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If you can’t beat it, control it. Cutting leaks in a water stressed world.

Published: 21 July 2020 - Michelle Lea

The inherent limitations of achieving the Economic Level of Leakage means that leakage can never be totally eradicated. But it can be controlled. This article explains how and why water companies need to do more to manage leakage. 

Cutting leaks in a water stressed world
Water scarcity is one of the major challenges of our age. As the climate changes and many landscapes become hotter and dryer while others see more rainfall, the distribution and availability of usable water becomes ever more important.
The situation is not helped by a growing global population, set to reach 9.8 billion by 2050. With an increasingly urbanized population, getting potable water to these growing numbers of people, efficiently and sustainably, is a major challenge. 
Fresh water use has risen rapidly over the last century, rising six-fold since 1900 to reach some four trillion cubic meters per year by the early 21st century and yet the amount of freshwater available has not changed. [1]
Many countries across the globe are experiencing water stress, which is calculated by the World Water Resources Institute as freshwater withdrawals as a share of internal (renewable) resources. For example, if withdrawals are less than 10 percent of resources, then a country has low water stress. This is the situation in the UK, which has a figure of 5.53 percent. Greater than 80 percent is extremely high stress and some African countries have figures in the hundreds or even thousands of percent. [1]
With water sources being increasingly overused, it’s vital to ensure that the water treated and distributed at so high a cost, is not wasted. 
The challenge of leaks
Despite the relatively high rainfall in the UK, we have no cause for complacency about our use of water. Much of the water distributed to consumers, a staggering 3.2 million cubic metres of water a day, escapes through leaks.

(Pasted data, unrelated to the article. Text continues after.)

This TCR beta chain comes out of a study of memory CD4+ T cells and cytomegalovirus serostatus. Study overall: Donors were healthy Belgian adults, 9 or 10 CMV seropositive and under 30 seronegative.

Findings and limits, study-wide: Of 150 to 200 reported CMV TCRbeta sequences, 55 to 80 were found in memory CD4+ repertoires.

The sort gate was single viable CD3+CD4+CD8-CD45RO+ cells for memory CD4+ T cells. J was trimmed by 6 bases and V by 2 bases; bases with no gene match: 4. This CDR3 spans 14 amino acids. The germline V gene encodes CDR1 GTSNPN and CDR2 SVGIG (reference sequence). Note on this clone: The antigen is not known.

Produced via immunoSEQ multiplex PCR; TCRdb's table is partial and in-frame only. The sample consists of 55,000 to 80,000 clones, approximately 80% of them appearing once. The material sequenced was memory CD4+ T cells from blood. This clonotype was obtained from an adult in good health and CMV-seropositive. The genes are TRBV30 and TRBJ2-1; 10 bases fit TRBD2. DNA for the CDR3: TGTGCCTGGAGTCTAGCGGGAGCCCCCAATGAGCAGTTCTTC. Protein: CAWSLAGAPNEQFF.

And that is just one country. Across the globe, the picture is just as bad.  It is estimated that around 126 billion cubic metres of water are lost through leaks every year, the equivalent of over 50,000 Olympic sized swimming pools. For water companies, this represents an annual revenue loss of $40 billion a year. Some 24 percent of countries have a non-revenue rate of greater 40 percent, revenue that could otherwise be used to fund investments in water infrastructure.
These enormous water losses have to be replaced, treated and pumped again to maintain supplies to customers. This in turn uses more energy and resources, cutting the sustainability of water operations.
In England and Wales, Ofwat defines leakage as treated water lost from the distribution system. This includes water lost from the utilities’ distribution networks and supply pipe losses from consumers’ own pipes.
The number, extent and duration of leaks, as well as the difficulty in detecting and correcting them, are affected by factors such as the operational strategy of the water utility, for example how it manages and controls pressures in the network. The length of mains pipes, their composition and age also have an effect, as does whether a particular area has predominantly more urban or rural customers. 
Part of the challenge is that most pipework leaks remain hidden underground. Losses stemming from relatively small but steady leaks from a joint or fitting, can be especially hard to detect. This can pose particular difficulties where the pipe installation prevents water from rising to the surface. Because many of these leaks go unreported, many thousands of litres of water can be lost before the leak is fixed.